Monday, July 18, 2005

MOVIE REVIEW: Charlie & the Chocolate Factory

It’s been at least 30 years since I read Charlie & the Chocolate Factory by Roald Dahl, so I don’t remember all the details. I do recall thinking, “Kids like this? It’s so preachy!”

And then there was Willy Wonka & the Chocolate Factory. Orange Oompa-Loompas, catchy tunes, bright colors, and, of course, the dry wit and physical comedy of Gene Wilder and Jack Albertson —I thought these captured the spirit of the book quite well, even if the script did add the “fizzy lifting drinks” scene and the subplot about Slugworth and the Everlasting Gobstoppers.

Why would anyone want to mess with a classic?

Tim Burton’s Charlie & the Chocolate Factory does more than restore the original title. It’s not a musical, although the Oompa-Loompas do sing the morals of their story once a child gets his or her “just desserts.” But this is, after all, Tim Burton—the same Tim Burton who brought us Edward Scissorhands and Nightmare Before Christmas. Let’s say his vision of Willy Wonka is a bit… dark. And warped.

In the book and in the original movie, Willy Wonka is definitely not Santa Claus. He doesn’t particularly like children. He doesn’t particularly like people. Johnny Depp’s Willy Wonka enhances those qualities. He smiles and speaks quietly, but you’re never quite sure if he’s sincere or malicious or just plain crazy. Freddie Highmore plays Charlie, the poor little boy who won a Golden Ticket just by chance and is, in Willy Wonka’s words, “just happy to be here.” Freddie looked very familiar—turns out he played Peter in Finding Neverland. David Kelly plays Grandpa Joe. They don’t have much to do during the tour. Grandpa Joe’s big scenes come before; Charlie’s come after. Again, the last part of the movie is altered from what I remember of the book, but it’s plausible enough that maybe I’ve forgotten.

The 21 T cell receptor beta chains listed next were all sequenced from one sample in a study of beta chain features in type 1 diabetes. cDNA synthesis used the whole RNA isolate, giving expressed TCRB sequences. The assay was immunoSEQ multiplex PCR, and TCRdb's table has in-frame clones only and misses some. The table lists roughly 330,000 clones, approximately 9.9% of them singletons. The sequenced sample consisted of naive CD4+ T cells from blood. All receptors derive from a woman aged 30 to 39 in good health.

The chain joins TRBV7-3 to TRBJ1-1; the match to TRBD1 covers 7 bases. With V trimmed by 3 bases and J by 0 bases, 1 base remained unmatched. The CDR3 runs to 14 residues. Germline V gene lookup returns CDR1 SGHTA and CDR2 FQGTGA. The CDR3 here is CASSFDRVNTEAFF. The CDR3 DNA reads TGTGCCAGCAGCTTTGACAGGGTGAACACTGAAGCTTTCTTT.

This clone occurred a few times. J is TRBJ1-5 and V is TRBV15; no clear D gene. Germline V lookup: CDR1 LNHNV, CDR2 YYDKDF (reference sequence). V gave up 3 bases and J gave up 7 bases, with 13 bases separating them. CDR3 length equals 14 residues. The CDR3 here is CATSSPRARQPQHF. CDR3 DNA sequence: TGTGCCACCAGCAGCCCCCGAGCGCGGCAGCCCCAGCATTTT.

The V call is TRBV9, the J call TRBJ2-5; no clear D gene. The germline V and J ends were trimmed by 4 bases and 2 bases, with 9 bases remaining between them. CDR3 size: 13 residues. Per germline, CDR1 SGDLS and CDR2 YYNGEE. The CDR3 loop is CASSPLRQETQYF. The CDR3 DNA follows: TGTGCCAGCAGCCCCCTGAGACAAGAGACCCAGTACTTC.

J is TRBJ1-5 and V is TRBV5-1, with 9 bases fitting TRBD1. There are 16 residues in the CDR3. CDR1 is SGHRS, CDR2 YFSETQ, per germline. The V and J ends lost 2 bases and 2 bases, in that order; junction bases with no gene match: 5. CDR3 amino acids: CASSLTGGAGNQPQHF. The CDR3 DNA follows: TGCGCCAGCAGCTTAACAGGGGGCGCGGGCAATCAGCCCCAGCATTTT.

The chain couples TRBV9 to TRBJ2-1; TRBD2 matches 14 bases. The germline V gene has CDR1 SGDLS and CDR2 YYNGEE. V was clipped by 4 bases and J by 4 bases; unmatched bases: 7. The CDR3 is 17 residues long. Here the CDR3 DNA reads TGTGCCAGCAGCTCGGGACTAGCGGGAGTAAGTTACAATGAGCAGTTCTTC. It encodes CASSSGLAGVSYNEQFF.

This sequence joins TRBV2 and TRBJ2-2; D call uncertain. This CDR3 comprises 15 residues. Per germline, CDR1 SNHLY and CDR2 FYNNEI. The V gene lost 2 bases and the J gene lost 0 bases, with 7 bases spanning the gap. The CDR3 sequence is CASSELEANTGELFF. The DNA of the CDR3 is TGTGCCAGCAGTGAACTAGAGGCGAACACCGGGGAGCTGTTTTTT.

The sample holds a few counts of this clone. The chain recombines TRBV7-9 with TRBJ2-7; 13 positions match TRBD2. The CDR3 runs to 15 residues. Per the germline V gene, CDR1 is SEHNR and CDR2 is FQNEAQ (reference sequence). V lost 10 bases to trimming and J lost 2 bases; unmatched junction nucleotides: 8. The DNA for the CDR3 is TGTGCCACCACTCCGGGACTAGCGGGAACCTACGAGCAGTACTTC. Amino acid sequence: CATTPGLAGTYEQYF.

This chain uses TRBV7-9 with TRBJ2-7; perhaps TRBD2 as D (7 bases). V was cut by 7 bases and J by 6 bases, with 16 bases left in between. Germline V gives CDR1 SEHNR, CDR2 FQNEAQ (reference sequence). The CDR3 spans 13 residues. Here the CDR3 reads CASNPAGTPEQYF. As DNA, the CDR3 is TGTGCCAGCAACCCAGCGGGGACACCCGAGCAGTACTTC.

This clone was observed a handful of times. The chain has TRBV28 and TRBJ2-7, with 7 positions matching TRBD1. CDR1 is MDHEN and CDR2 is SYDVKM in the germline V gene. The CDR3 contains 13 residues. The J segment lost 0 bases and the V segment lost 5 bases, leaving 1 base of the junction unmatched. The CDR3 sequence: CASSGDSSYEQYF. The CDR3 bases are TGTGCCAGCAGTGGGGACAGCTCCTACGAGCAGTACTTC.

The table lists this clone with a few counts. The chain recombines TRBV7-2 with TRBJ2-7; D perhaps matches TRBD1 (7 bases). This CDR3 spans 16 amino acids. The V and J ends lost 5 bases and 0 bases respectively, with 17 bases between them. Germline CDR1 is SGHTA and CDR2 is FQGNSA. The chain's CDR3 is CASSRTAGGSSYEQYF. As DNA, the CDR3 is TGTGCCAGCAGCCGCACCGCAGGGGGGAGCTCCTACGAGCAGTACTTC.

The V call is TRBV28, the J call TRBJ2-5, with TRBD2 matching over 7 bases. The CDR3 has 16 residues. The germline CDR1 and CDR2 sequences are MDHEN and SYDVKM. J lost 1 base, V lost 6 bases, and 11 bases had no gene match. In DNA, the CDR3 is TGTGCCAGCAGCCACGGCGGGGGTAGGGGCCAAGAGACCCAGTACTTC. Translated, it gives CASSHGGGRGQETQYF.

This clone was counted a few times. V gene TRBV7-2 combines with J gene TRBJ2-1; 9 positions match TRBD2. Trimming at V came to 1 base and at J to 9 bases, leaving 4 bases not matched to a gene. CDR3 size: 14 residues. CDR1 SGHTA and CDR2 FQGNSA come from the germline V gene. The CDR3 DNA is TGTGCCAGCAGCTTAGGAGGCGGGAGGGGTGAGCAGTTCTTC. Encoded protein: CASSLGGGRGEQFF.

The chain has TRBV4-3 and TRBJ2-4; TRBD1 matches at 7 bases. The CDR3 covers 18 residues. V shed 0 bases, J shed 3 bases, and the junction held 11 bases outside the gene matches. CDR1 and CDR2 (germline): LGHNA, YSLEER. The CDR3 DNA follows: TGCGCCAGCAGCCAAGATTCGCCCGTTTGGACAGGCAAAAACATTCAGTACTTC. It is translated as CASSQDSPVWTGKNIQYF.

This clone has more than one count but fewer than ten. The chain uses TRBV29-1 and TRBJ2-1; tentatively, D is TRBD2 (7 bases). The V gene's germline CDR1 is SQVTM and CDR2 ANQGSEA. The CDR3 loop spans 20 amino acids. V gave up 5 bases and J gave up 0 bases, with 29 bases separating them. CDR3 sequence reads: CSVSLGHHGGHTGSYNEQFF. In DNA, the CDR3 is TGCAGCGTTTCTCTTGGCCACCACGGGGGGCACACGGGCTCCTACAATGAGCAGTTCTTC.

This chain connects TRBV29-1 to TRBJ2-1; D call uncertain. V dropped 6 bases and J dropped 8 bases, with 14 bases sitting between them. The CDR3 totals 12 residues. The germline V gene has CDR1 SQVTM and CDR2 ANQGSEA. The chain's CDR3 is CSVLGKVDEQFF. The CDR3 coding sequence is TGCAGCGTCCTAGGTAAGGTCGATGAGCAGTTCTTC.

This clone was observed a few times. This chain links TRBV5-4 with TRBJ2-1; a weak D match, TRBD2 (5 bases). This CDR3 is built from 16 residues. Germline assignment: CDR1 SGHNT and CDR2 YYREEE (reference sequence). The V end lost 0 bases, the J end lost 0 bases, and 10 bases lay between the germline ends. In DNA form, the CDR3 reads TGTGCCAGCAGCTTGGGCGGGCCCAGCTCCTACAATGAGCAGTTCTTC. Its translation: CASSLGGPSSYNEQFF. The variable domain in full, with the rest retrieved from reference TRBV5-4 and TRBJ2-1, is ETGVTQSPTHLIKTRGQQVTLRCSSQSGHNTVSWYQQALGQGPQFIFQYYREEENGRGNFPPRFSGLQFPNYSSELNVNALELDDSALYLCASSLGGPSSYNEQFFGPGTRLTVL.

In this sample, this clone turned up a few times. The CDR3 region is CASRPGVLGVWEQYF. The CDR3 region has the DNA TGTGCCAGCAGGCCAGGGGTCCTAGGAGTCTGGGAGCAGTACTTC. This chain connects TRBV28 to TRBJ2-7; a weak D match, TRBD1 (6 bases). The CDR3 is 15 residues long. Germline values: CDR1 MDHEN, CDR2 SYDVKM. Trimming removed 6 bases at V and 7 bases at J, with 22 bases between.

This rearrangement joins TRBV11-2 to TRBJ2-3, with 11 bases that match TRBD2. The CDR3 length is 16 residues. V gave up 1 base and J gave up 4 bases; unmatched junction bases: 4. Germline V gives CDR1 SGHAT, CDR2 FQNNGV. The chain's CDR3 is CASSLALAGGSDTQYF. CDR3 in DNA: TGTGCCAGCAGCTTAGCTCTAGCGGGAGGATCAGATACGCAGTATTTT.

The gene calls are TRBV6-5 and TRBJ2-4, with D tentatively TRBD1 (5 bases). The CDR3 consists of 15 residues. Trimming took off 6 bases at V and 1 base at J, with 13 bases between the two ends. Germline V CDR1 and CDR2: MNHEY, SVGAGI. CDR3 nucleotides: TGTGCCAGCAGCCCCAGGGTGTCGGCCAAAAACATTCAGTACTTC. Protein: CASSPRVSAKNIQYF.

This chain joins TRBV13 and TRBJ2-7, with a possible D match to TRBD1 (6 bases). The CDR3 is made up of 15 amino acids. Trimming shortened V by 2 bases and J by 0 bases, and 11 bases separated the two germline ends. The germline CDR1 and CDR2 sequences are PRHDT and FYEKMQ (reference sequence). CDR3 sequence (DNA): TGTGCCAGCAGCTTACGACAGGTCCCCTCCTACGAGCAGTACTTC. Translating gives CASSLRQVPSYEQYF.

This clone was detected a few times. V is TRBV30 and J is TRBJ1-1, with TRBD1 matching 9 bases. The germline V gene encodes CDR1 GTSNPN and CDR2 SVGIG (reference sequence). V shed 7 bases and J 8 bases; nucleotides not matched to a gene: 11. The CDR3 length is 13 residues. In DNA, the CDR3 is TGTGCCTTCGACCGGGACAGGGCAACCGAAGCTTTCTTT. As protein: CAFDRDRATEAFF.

So… did I enjoy it? And would I recommend it?

Charlie & the Chocolate Factory is rated PG and, I think, deservedly so. Charlie is desperately poor. There is a scene before the children enter the factory that sets the tone of the strangeness to follow. Of course, the children are put in peril—through their own doing, but still, you’re not quite sure if they’re going to come out all right. Willy Wonka is downright weird, from makeup to glasses to costume. If you have a young child who is going to need braces, you may have some reassuring to do afterwards.

If you like Tim Burton and Johnny Depp, then go see the movie. One complaint I had was that I couldn’t understand all the lyrics to the song the Oompa-Loompas sang because the music overwhelmed the singing.

On the March Hare Rating Scale: One Golden Ticket. Go see it if you like a slightly skewed perspective of things. And keep in mind this is an entirely different movie than Willy Wonka.